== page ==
God Uses the World Cup to Teach People Geography

“It is astonishing how many of my friends, agnostics as they are, suddenly start praying the moment a World Cup match is before them. One of them texted me just before the opening game between Brazil and Croatia. ‘OMG. You know Im never in church. But today Im a believer.’ He then phoned me. He said the focus of his prayer was not any of the teams on the field. He was really rooting for the Japanese referee.” New Republic

France World Cup play-off win helped cause Ukraine crisis, says Domenech

“The former France coach Raymond Domenech has said the current Les Bleus side is ‘partially responsible’ for the bloodshed in Ukraine. France beat Ukraine 3-0 in the second leg of the World Cup play-off in November last year to pull off a thrilling 3-2 aggregate victory and qualify for the World Cup in Brazil. According to Domenech, the turnaround was such a shock to the Ukrainian people that it paved the way for the crisis situation currently engulfing the country.” Guardian

The Many Goal Posts of Brazil

“The 2014 World Cup is finally underway. Soccer-loving host nation Brazil plays Croatia inside São Paulo’s Arena Corinthians Thursday afternoon. Like so many tournament story lines formed around excessive government spending on the event ($11.3 billion total), the $525 million stadium has been a source of embarrassment for Brazilian politicians and World Cup organizers. Three workers were killed building the facility. Completed six months past deadline and $150 million over budget, today’s game will be the first it hosts at full capacity.” City Lab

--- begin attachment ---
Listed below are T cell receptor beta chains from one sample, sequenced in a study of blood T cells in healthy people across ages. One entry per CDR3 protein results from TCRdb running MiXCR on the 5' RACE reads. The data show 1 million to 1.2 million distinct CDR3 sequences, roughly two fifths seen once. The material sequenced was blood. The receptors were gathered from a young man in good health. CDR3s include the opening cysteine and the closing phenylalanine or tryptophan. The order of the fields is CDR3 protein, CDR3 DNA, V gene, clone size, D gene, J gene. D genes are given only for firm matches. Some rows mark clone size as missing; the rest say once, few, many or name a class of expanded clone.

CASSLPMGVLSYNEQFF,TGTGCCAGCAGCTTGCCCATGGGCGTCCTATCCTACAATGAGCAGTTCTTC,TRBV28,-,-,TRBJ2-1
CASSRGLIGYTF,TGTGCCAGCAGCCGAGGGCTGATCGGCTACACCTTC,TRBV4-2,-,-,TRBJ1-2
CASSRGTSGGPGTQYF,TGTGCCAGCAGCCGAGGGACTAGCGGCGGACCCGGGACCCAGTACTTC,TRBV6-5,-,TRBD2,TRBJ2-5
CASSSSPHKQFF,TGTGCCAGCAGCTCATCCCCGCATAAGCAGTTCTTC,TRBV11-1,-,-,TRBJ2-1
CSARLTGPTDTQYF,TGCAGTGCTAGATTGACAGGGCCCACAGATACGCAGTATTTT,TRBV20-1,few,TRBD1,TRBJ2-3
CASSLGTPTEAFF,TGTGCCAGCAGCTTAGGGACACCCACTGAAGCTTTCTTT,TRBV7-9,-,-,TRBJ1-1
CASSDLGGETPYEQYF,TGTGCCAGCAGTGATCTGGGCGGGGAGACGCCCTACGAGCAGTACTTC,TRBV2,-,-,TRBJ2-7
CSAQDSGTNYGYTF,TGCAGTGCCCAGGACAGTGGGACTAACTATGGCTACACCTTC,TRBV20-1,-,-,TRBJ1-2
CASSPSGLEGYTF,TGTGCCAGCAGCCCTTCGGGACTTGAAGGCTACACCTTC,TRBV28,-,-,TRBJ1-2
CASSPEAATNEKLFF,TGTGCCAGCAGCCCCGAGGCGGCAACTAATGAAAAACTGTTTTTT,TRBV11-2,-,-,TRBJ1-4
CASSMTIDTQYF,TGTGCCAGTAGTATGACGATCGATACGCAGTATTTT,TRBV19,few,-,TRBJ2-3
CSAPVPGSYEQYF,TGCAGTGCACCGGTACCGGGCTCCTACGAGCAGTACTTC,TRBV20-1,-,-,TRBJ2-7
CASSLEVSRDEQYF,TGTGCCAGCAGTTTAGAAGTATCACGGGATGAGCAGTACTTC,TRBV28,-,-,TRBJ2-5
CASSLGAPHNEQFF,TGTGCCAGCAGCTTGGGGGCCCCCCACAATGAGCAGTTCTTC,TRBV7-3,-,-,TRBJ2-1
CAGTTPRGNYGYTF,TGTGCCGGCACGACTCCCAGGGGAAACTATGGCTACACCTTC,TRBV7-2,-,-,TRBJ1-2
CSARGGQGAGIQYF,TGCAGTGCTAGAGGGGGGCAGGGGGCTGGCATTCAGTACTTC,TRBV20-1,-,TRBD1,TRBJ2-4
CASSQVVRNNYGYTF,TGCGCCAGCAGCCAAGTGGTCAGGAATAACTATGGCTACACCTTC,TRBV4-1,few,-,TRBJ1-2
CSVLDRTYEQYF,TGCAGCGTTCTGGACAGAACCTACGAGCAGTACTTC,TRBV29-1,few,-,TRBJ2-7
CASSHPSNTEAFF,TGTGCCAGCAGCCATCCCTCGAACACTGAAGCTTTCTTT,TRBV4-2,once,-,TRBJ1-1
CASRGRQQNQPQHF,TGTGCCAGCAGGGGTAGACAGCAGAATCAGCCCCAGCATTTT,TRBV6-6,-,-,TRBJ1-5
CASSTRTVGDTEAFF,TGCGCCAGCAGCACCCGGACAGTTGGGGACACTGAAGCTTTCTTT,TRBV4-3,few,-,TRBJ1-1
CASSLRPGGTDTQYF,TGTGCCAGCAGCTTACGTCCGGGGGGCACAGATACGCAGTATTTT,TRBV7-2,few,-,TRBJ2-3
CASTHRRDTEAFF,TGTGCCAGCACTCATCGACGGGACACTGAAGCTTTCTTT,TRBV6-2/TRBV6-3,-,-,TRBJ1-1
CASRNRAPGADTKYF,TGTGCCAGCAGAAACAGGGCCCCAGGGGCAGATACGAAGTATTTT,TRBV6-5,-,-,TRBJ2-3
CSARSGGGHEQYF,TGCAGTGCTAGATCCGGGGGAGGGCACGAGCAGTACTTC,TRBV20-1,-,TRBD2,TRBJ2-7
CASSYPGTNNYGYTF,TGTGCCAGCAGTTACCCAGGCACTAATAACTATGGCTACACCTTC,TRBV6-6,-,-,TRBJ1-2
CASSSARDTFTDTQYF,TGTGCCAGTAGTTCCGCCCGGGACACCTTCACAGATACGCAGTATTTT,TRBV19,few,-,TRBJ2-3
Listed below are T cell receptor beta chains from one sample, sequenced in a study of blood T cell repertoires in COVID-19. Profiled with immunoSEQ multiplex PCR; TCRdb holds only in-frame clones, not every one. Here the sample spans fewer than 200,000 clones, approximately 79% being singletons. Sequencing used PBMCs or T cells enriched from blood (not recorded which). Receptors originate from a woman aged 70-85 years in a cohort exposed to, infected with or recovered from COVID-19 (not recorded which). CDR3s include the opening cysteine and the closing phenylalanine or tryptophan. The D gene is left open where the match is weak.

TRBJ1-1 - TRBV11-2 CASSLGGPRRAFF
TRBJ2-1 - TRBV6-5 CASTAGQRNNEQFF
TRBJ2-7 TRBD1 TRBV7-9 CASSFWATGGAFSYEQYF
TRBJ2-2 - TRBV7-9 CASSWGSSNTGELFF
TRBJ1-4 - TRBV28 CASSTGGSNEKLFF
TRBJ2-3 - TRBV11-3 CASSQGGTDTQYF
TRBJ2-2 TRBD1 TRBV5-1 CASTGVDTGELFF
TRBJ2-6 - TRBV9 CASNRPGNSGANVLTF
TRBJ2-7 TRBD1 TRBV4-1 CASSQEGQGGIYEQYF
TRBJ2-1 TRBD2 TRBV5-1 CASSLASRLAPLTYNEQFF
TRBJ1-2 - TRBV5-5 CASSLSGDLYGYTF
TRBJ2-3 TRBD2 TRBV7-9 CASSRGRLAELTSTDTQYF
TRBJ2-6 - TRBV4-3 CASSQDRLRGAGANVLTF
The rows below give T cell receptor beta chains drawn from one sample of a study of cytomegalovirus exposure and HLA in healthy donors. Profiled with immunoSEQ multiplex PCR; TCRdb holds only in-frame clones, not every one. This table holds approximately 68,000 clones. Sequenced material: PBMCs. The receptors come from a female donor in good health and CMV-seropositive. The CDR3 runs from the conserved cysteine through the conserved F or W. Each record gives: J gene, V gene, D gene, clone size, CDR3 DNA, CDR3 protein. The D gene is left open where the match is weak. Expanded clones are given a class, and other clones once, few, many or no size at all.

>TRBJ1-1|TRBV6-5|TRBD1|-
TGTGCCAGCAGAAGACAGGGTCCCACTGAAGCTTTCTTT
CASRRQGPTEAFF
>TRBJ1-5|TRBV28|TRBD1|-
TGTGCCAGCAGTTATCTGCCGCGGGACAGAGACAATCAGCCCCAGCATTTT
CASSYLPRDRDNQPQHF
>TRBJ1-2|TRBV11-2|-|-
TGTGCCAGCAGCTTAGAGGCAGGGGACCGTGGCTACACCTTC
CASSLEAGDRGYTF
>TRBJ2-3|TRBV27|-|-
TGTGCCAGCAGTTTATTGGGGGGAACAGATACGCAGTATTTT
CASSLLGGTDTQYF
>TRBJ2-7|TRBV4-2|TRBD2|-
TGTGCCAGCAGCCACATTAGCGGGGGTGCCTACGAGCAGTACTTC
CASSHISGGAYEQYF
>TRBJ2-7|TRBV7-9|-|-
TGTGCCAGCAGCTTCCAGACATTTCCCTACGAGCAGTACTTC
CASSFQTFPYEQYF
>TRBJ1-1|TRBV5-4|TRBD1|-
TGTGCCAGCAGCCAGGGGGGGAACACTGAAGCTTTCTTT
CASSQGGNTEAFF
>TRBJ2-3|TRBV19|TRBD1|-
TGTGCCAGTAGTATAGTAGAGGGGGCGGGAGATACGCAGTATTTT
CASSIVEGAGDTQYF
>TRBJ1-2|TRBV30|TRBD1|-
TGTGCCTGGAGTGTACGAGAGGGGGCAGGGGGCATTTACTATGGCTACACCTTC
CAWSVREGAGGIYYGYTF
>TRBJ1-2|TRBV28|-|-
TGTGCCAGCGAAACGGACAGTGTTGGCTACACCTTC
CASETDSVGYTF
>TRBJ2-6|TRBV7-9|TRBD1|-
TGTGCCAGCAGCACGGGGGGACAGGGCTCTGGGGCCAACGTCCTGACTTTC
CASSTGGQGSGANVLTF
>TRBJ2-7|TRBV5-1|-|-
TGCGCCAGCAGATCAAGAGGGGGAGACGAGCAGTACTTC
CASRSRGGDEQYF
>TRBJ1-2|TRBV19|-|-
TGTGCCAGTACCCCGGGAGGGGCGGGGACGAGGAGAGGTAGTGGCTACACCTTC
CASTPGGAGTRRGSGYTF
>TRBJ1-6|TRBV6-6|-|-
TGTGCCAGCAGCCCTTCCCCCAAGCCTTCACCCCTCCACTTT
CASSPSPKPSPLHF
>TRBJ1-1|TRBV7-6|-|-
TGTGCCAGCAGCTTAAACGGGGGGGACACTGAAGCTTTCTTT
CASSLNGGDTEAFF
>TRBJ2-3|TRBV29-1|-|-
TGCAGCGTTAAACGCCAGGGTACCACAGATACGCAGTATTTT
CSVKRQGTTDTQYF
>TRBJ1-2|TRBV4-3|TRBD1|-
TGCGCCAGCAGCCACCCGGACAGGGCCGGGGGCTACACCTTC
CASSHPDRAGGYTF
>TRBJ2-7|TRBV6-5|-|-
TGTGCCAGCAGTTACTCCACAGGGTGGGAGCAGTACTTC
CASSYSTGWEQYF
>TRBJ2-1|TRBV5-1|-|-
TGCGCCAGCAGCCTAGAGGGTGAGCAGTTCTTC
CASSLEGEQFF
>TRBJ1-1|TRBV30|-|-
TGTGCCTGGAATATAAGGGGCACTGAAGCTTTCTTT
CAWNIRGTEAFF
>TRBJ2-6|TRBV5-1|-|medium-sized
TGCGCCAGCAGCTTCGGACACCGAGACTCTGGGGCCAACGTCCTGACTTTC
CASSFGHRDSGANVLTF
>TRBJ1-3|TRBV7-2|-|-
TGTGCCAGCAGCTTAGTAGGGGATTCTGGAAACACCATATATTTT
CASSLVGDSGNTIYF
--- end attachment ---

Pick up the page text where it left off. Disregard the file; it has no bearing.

What Would Socrates Do?

“Brazil’s heroic midfielder from the 1980s had a political conscience that’s needed today. You have to wonder what Socrates, the legendary socially-conscious Brazilian midfielder, would have made of what is happening in Brazil. Soccer and socioeconomic issues defined his personality and his career. Were he still alive, he would no doubt be helping us contextualize the craziness of this World Cup. They don’t make Brazilian players, or athletes in general, like Socrates these days. This Seleçao team follows the lead of coach Luiz Felipe Scolari, who, when the team bus was surrounded by striking school teachers last month, dismissed the issue and said the problems of his country are not his concern. Not yet, anyway.” Fusionn

Francis: a pitch-perfect Pope

“For a nine-year-old boy in lower-middle-class Buenos Aires in 1946, there were three towering influences: the Catholic church, Argentina’s new president, Juan Domingo Perón, and football. Jorge Mario Bergoglio absorbed them all. He used to go with his father, an immigrant Italian railway worker, to watch the San Lorenzo team. In that magical year of ’46, San Lorenzo became Argentine champions. Bergoglio – now Pope Francis – likes to say that a crucial San Lorenzo goal that season ‘just about deserved a Nobel Prize’.” FT – Simon Kuper